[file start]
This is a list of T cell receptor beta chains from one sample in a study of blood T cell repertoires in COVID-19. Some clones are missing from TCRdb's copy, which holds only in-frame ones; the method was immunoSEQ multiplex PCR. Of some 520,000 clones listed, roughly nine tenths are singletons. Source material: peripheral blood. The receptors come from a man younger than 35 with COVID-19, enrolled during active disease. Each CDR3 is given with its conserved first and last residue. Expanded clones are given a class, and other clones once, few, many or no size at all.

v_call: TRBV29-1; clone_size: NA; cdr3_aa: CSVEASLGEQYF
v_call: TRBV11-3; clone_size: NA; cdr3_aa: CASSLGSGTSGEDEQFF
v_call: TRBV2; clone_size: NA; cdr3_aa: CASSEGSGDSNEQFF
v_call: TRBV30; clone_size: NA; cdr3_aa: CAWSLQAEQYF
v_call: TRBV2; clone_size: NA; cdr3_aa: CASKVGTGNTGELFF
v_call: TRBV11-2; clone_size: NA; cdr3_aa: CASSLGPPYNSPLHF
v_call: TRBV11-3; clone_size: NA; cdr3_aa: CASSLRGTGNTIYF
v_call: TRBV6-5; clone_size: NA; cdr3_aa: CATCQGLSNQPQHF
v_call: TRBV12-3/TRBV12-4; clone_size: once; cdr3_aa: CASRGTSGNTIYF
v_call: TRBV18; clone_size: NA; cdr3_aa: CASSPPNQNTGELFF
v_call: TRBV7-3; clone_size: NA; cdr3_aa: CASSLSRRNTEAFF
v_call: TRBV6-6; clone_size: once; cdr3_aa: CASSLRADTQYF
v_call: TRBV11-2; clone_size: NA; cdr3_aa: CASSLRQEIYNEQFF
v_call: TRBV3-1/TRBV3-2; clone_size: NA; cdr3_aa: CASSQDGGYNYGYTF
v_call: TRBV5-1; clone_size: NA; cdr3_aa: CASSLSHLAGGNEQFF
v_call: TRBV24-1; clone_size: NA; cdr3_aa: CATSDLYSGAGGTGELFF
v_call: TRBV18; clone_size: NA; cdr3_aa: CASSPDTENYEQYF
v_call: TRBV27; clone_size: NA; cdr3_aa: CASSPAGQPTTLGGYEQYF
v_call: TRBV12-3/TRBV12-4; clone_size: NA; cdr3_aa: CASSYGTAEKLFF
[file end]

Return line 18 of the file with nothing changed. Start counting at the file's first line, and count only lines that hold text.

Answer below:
v_call: TRBV18; clone_size: NA; cdr3_aa: CASSPDTENYEQYF